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DJ Fake

Conspiracy Theory

Presenting l'homme du mystère: DJ Faké, pronouncer 'Fa-kay'. Sincere apologies to any French readers—I cannot write very well in French—what a fake! Mind you, 'fa-key' is certainly not in my French dictionary, so that must be fake too, just like this CD is... Kind of.

Layers are what's on offer here—the mangling of dance-floor 'classics', thus creating a stew of beats, bizarre voice-overs, and then passing the whole thing off as an edition CD-recordable fabriqué en états-unis. Like red, white and blue (or red, black and green). Listen to Un Ton Clair and you'll know what I mean.

So what is the conspiracy afoot here? Is it rebranding—taking recent and classic dancefloor hits and hiding them behind new names? Every individual by his every thought, word and action shakes the entire universe, or so the CD voice-over says during Aquarelle. And Faké manages that. The one thing that definitely isn't a fake about this release is the DJ's ear for a good tune and ability to put them together in an hour-long mix of dancefloor greatness. It's with these actions that he manages to shake the universe... well, at least my speakers, especially with the junglist rhythms of Aquarelle and nasty buzzing intro to Par Tous les Temps. Sometimes the additions are inspired—the overlaid vocals; the subtle word-play; the odd Dome-like prelude to the opener on the disc. I'm not overly sure we needed the dentist's drill sound in the middle of track two, but there you go.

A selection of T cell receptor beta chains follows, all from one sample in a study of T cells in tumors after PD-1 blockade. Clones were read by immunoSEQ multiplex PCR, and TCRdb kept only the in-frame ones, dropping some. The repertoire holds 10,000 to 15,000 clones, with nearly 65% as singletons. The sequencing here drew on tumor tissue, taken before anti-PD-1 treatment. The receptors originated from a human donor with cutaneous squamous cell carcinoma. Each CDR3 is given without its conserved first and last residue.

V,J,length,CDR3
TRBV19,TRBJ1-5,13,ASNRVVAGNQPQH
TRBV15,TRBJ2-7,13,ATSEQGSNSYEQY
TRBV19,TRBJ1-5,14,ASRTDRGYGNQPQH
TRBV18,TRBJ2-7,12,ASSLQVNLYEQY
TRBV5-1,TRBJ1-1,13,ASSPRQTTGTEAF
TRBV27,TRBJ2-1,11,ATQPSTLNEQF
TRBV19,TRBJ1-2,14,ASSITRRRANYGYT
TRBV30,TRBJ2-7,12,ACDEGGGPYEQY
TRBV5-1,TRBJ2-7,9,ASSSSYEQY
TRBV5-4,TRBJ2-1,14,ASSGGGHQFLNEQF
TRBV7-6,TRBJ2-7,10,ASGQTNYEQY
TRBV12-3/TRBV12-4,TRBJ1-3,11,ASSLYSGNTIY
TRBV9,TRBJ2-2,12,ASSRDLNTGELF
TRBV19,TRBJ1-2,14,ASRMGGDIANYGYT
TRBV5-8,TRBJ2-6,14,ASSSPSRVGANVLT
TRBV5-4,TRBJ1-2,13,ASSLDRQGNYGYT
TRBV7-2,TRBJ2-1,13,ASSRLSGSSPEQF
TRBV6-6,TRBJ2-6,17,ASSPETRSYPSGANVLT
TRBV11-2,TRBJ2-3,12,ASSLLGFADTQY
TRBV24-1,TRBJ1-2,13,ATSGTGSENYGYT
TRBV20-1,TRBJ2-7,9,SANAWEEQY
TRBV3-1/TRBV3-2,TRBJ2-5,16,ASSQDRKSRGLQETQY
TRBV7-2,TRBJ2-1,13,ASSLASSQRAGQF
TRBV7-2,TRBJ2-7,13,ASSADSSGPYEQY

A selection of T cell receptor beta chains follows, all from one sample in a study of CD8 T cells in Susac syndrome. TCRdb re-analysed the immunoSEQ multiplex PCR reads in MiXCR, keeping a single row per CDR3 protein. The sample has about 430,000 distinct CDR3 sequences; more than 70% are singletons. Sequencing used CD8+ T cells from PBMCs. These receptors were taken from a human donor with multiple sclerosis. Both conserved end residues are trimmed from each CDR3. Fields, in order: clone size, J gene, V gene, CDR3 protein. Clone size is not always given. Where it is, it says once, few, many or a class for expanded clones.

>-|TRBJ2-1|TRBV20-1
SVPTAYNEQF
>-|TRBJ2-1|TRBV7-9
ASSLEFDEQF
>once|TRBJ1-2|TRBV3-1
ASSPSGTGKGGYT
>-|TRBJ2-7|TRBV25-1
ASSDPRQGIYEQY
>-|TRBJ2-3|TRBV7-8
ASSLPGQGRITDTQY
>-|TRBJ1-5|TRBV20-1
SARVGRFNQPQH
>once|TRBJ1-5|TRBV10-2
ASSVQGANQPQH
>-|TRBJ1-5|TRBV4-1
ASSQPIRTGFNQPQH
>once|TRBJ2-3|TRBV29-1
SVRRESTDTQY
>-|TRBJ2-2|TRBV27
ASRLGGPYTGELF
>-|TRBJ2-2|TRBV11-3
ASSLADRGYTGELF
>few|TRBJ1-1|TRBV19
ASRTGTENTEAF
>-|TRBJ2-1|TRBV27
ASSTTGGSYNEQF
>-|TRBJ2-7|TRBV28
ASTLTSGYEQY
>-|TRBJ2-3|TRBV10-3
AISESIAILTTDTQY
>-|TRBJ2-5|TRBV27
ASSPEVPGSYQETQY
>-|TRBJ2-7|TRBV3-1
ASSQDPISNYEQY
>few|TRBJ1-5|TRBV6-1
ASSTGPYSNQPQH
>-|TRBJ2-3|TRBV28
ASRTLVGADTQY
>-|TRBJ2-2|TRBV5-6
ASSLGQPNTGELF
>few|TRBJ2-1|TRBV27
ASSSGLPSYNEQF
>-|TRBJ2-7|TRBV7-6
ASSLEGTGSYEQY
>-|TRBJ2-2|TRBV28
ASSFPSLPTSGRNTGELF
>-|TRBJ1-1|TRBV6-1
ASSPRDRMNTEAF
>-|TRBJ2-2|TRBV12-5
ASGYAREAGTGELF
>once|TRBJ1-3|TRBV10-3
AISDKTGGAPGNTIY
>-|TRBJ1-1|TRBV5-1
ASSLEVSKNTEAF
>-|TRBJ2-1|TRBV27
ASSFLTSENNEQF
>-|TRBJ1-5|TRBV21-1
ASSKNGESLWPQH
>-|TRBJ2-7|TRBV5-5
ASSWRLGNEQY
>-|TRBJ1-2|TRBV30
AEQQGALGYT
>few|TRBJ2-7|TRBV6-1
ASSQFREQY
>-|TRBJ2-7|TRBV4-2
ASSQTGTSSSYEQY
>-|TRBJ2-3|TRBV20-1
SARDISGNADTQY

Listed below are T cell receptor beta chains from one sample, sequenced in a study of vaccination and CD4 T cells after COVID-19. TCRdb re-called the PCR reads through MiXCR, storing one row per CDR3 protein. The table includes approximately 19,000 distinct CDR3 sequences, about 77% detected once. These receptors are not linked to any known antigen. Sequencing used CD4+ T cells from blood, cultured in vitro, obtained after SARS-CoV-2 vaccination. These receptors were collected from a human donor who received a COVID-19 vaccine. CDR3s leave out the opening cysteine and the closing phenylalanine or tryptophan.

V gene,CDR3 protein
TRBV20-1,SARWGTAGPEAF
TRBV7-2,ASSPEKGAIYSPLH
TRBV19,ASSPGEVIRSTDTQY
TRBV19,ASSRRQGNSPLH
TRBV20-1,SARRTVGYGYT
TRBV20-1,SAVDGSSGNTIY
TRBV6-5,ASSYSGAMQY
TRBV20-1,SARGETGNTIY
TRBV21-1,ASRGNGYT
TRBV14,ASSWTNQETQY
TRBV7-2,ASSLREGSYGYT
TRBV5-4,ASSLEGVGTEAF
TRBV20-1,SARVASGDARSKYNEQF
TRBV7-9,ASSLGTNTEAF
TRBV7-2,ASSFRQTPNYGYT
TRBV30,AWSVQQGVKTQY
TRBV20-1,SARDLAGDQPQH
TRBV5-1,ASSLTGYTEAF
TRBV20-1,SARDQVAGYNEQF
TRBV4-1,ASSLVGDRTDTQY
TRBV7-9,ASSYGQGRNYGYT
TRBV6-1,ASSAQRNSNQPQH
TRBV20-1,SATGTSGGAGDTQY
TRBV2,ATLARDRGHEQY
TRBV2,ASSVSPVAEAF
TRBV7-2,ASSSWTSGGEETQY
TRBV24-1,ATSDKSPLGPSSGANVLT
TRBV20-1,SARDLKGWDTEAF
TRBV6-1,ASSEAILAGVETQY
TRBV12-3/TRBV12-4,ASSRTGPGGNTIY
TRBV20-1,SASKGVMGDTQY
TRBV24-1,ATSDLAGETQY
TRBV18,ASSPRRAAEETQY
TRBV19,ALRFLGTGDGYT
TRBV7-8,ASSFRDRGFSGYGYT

So, DJ Faké, or Fak-ay, French genius, or worldly deck-spinner? The jury's out, but this is one of the more interesting examples of a mix-CD you'll find lurking around. Oh, and Bon Voyage rocks, whoever it is.

Craig Grannell (February, 2000)

Cover artwork